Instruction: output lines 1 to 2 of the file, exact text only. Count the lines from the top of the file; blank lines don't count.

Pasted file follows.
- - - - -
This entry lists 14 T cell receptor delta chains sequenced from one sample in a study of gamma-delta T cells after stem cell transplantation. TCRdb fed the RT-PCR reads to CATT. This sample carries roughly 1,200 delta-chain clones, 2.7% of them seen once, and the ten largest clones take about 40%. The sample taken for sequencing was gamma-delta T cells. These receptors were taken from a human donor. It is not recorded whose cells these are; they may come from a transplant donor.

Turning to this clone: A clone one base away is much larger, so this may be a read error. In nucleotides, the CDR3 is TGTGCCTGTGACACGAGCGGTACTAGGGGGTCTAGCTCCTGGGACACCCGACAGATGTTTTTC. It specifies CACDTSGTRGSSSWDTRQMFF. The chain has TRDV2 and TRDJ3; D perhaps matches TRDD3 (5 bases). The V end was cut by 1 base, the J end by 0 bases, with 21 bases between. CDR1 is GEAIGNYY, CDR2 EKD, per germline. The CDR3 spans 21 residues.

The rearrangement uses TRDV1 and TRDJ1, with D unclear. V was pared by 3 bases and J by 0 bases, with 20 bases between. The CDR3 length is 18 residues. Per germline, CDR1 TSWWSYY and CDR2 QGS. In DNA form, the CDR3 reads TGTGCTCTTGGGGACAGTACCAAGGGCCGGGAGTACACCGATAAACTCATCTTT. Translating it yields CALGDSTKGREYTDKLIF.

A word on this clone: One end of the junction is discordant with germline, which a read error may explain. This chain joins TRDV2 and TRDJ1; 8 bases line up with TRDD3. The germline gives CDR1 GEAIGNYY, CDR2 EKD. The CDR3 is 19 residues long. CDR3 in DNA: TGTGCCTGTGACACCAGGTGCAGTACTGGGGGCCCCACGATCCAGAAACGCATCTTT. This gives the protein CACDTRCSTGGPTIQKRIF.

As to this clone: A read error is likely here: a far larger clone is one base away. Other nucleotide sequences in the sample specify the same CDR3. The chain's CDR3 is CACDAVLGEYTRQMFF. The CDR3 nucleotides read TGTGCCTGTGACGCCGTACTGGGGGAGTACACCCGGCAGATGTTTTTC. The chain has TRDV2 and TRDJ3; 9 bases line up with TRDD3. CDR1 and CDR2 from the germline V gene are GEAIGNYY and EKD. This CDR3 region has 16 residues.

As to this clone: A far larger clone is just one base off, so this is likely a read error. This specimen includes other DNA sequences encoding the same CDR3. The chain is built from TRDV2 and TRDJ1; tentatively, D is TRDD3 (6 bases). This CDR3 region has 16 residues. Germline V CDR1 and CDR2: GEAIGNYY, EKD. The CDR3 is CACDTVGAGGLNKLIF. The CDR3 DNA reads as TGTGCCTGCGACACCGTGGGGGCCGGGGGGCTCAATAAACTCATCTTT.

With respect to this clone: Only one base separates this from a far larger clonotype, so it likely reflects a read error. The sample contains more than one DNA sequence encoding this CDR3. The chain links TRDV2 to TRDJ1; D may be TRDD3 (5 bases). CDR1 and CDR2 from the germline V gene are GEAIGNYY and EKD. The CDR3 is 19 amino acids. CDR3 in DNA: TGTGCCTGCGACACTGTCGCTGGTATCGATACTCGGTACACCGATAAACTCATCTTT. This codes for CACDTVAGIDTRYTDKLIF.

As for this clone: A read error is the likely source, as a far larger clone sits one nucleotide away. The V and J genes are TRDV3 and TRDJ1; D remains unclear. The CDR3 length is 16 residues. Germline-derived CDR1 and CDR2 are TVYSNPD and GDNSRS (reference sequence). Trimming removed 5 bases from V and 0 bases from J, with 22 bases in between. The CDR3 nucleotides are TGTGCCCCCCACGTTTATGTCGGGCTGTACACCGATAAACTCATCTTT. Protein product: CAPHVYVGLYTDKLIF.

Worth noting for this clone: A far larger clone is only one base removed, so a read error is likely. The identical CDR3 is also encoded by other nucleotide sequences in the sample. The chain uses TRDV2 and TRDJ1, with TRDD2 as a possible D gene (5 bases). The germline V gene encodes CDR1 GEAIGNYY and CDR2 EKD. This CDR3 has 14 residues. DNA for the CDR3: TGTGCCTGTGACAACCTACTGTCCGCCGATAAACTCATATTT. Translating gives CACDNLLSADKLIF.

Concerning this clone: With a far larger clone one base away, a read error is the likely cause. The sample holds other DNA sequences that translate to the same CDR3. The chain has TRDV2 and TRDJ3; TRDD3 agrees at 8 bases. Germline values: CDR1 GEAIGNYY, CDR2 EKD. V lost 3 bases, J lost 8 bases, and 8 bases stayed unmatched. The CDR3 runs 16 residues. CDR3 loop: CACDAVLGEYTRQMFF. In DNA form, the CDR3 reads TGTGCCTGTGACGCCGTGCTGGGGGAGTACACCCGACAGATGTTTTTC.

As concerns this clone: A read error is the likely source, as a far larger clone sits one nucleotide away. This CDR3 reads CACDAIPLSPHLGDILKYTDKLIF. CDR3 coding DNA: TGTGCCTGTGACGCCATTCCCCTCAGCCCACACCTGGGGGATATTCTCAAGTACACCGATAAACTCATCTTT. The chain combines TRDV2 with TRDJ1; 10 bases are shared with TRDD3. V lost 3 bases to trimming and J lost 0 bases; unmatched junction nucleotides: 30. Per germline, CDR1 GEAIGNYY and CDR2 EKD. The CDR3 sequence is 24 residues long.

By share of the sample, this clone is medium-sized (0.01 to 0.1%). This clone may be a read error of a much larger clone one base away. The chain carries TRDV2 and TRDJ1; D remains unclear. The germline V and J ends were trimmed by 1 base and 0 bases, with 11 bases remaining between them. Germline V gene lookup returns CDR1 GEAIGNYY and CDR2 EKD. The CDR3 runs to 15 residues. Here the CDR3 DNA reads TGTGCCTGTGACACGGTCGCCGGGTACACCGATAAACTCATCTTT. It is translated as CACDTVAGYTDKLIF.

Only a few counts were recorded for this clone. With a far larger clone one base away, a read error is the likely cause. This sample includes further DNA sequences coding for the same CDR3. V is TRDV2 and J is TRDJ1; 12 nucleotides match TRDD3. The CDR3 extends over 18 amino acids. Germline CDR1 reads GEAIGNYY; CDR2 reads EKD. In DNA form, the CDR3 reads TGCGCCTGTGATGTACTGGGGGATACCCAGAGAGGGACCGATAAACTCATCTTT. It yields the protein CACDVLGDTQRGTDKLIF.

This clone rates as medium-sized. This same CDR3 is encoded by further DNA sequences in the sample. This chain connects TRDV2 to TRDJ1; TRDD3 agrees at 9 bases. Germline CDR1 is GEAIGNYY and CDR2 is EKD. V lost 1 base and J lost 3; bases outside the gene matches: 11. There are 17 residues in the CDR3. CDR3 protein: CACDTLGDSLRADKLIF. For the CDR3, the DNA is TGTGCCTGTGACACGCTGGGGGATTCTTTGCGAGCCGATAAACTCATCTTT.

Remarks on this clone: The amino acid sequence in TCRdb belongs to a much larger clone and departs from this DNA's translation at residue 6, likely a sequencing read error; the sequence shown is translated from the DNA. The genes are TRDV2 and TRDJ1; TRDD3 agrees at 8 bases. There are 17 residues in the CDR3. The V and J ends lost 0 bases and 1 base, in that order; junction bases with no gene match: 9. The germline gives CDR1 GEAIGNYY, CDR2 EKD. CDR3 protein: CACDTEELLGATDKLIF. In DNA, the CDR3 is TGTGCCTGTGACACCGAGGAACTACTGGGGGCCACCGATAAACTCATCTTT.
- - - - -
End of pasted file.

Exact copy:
This entry lists 14 T cell receptor delta chains sequenced from one sample in a study of gamma-delta T cells after stem cell transplantation. TCRdb fed the RT-PCR reads to CATT. This sample carries roughly 1,200 delta-chain clones, 2.7% of them seen once, and the ten largest clones take about 40%. The sample taken for sequencing was gamma-delta T cells. These receptors were taken from a human donor. It is not recorded whose cells these are; they may come from a transplant donor.

Turning to this clone: A clone one base away is much larger, so this may be a read error. In nucleotides, the CDR3 is TGTGCCTGTGACACGAGCGGTACTAGGGGGTCTAGCTCCTGGGACACCCGACAGATGTTTTTC. It specifies CACDTSGTRGSSSWDTRQMFF. The chain has TRDV2 and TRDJ3; D perhaps matches TRDD3 (5 bases). The V end was cut by 1 base, the J end by 0 bases, with 21 bases between. CDR1 is GEAIGNYY, CDR2 EKD, per germline. The CDR3 spans 21 residues.